Instead of simply calcining the magnesia-containing material, a reinforcing agent of even greater effectiveness may be produced by mixing finely ground talc with a matrix material, adding but a very small percentage of a binder (for example, 5% of clay or a small quantity of sodium alginate, gum tragacanth, goulac or lignon extract, etc.), extruding the mixture through an auger so as to compact the same and form bodies or masses, and then burning the bodies or masses to vitrifying or semi-vitrifying temperatures. The mass can be extruded in the form of a rod and then broken up into pieces of desired size before burning the same. As an illustration, a reinforcing agent can be made by intimately mixing 45% of sepiolite or talc with 50% of ground glass and 5% of clay. After intimately mixing and extruding the mass through a die, the extruded material is broken up into pieces ranging from 1 to 4 inches in diameter, and then burned to cone 02 or cone 03.[3] At this temperature the mass will be found to have been rendered substantially vitreous. These masses are then ground to a suitable state of division.

12

The scope of the expression "matrix material" is stated by Bennett as follows:

13

By the term "matrix material" as used herein, reference is made to prefused amorphous, relatively low melting point substances or frits such as window glass cullet, bottle glass, soda lime glass, or other previously fused and prepared frits, or highly alkaline natural materials such as sodalite, lepidolite, phonolite, nephelite, syenite, etc., volcanic glasses such as rhyolite and obsidian, colemanite, and other natural materials preferably containing a high proportion of alkalies.

14

In the manufacture of hotel china, Bennett suggests combining on a weight basis, 40% of the substantially vitrified, ground reinforcing agent described above, 30% of clay, 20% of ground glass or equivalent matrix material and 10% of raw talc or other magnesia-containing material. Bennett also suggests several other formulations, each of which calls for from 0 to 60% of a reinforcing agent and from 40 to 100% of other particulate materials.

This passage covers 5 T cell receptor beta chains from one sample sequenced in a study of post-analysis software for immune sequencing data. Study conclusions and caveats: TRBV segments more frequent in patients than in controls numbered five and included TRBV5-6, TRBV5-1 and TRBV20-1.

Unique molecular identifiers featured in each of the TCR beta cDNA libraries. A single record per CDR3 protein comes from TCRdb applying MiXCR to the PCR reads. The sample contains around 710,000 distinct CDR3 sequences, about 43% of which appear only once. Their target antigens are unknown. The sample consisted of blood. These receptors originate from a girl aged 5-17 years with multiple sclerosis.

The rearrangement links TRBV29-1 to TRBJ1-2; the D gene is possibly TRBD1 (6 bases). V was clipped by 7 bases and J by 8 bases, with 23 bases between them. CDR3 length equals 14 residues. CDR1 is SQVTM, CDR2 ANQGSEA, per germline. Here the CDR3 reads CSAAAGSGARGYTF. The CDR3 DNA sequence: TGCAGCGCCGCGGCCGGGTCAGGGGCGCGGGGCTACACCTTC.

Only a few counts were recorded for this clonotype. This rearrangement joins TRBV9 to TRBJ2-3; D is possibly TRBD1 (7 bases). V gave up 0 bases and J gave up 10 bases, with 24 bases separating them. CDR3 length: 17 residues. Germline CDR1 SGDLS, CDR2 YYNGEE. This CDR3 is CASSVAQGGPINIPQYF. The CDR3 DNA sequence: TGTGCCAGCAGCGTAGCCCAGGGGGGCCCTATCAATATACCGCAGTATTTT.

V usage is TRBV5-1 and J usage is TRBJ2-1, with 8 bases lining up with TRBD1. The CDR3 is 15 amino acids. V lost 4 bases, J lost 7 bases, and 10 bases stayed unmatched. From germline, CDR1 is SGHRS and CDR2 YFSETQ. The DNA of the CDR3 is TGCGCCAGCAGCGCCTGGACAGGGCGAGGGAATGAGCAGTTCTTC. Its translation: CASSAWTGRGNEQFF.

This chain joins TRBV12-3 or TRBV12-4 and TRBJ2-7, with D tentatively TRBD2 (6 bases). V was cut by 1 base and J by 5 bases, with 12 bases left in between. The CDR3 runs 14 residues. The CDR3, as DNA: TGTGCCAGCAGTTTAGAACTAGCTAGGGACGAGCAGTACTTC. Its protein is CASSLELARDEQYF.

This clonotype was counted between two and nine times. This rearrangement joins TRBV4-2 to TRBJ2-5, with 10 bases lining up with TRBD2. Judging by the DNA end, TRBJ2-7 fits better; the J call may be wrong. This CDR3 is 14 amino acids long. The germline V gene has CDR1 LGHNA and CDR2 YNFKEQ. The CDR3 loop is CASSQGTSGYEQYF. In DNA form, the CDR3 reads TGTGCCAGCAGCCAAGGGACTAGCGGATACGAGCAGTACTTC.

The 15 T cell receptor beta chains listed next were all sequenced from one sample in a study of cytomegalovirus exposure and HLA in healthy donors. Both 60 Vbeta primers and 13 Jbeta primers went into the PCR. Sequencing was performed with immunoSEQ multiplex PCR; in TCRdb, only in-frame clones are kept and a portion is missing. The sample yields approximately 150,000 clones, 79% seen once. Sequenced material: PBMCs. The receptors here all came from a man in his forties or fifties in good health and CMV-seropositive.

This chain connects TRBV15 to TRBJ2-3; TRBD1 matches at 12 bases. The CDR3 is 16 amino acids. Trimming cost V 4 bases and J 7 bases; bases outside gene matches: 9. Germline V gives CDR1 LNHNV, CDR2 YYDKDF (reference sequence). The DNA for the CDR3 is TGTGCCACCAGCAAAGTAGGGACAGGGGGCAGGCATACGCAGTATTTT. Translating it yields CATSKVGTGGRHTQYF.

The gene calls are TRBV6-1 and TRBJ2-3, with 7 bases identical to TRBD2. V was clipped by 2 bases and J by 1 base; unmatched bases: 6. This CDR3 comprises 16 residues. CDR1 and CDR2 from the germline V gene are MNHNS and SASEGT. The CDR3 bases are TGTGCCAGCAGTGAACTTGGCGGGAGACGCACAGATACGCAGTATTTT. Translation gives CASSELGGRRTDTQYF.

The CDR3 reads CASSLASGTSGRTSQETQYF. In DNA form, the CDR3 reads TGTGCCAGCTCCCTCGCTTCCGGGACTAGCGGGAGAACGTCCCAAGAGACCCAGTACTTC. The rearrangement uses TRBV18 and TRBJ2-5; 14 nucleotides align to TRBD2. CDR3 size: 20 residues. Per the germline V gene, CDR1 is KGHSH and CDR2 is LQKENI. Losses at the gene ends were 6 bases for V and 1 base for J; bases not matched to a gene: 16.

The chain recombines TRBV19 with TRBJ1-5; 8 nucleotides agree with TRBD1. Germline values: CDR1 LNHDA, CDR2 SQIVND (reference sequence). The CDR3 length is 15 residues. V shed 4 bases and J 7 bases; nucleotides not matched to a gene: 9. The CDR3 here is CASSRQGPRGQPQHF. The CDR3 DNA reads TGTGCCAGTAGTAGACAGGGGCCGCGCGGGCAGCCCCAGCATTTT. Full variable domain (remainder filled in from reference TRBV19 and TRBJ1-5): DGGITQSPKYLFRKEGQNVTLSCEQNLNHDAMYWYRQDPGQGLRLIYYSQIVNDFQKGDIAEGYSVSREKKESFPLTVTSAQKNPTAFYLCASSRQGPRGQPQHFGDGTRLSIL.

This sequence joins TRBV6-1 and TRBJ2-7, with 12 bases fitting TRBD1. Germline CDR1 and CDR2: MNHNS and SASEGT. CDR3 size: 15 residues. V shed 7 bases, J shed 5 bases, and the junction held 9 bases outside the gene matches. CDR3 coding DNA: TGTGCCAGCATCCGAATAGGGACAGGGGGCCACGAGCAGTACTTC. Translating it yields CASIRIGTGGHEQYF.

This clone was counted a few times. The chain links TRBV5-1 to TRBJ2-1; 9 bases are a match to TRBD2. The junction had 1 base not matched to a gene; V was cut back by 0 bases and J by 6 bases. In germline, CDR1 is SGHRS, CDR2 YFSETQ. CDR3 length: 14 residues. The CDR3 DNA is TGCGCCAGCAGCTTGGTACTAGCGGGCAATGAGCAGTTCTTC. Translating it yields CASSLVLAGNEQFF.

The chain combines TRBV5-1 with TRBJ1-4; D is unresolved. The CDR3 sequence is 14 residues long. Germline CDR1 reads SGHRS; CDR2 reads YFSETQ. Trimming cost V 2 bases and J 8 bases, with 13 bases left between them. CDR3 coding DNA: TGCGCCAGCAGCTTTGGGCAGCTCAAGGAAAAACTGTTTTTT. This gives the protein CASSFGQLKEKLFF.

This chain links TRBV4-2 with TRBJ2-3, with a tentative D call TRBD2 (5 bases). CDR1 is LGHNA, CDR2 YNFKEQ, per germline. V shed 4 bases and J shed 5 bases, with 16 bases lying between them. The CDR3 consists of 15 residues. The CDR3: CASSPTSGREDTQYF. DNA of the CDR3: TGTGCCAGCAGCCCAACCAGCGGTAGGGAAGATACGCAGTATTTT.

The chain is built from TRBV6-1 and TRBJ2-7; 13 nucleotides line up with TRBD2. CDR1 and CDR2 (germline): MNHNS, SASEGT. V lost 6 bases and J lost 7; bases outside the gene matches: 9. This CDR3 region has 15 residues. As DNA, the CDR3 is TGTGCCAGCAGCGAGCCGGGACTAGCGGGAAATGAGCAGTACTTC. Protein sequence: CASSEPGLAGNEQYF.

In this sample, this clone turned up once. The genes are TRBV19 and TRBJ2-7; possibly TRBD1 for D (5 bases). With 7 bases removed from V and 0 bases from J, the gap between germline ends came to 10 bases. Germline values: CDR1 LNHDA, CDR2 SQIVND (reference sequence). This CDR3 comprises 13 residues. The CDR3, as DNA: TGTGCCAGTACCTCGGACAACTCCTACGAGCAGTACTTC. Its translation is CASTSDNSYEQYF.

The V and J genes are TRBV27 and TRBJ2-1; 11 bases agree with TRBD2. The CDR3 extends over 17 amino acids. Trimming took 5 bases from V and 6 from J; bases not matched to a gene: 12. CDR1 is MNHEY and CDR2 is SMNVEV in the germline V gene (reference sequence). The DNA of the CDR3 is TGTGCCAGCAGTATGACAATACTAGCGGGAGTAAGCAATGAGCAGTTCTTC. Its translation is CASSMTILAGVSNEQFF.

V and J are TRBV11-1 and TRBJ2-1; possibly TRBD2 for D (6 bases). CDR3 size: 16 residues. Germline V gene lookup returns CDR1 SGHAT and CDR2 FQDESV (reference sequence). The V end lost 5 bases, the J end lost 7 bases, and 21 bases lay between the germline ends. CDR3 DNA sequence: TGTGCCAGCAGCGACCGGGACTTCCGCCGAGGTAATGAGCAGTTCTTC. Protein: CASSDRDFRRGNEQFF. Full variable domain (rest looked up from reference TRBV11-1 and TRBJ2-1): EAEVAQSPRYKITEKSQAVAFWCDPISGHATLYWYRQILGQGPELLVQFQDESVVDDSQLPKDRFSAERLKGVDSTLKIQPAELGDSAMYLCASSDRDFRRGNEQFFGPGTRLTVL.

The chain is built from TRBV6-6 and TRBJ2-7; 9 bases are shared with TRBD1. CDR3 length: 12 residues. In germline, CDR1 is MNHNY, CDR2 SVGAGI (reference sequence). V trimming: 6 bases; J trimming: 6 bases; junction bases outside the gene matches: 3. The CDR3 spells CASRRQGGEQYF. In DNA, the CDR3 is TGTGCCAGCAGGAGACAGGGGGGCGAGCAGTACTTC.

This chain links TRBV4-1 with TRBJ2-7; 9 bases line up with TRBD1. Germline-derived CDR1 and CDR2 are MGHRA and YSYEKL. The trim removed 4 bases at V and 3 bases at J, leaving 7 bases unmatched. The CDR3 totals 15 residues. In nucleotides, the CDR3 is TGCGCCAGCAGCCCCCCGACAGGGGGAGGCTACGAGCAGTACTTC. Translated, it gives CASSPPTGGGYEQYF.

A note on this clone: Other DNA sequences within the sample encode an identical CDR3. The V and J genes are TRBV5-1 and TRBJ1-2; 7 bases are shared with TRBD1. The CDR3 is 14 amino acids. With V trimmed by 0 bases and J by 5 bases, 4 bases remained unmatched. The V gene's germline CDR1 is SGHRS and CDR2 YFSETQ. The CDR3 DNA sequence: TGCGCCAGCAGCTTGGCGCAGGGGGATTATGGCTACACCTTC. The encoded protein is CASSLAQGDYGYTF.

15

Bickford relates to a method of casting non-plastic ceramic materials such as alumina and calcined substances such as burned clays. This method involves wet milling the non-plastic ceramic material until 95% of it is less than 44 microns in size, drying the resulting slip, repowdering the material, and mixing it with water to form a slip for casting in a porous mold. Bickford cautions against excessively long wet milling and indicates that an abundance of ultra fine particles can cause clogging of porous molds.

16

The board acknowledged that appellants have disclosed a patentable invention, saying:

17

We * * * are convinced that appellants have presented a novel and useful contribution over the applied references. The reacting of all ingredients at a higher temperature than the final sintering appears to reasonably assure against unpredicted warping and changes in the article in the firing step. It further appears reasonable that the advantages would follow as to uniformity in the structural and electrical properties of the product. Within the Bennett patent, we do not find any suggestion of "reacting" all the ingredients that are to be used in molding an article and thus no appreciation or solution of appellants' argued and disclosed contribution to the production of stable and uniform articles. While Bickford is more expressive of treating all of the ingredients, within our understanding of this reference the "reacting" step is not approached with the intent of more than a drying, or at most calcining objective.

18

The board felt, however, that the appealed claims do not proscribe the inclusion of some "unreacted" ingredients in the final ceramic article. Being of that view and apparently of the view that Bennett's disclosure of the preparation of his "reinforcing agent" would make it obvious to react anything short of all the ingredients used in a ceramic article, the board held that the appealed claims do not distinguish over the references. Thus, although the rejection is based on § 103 obviousness, the ultimate issue here primarily involves only claim interpretation.

19

The appealed claims were treated below in three groups: (1) 5 and 8; (2) 12-27 and 39; and (3) 31-38. In reproducing representative claims from each group hereinafter, claim language which is at the heart of the interpretation issue is emphasized and paragraphing has been added to facilitate comprehension. Claim 5 is representative of the first group and reads as follows:

20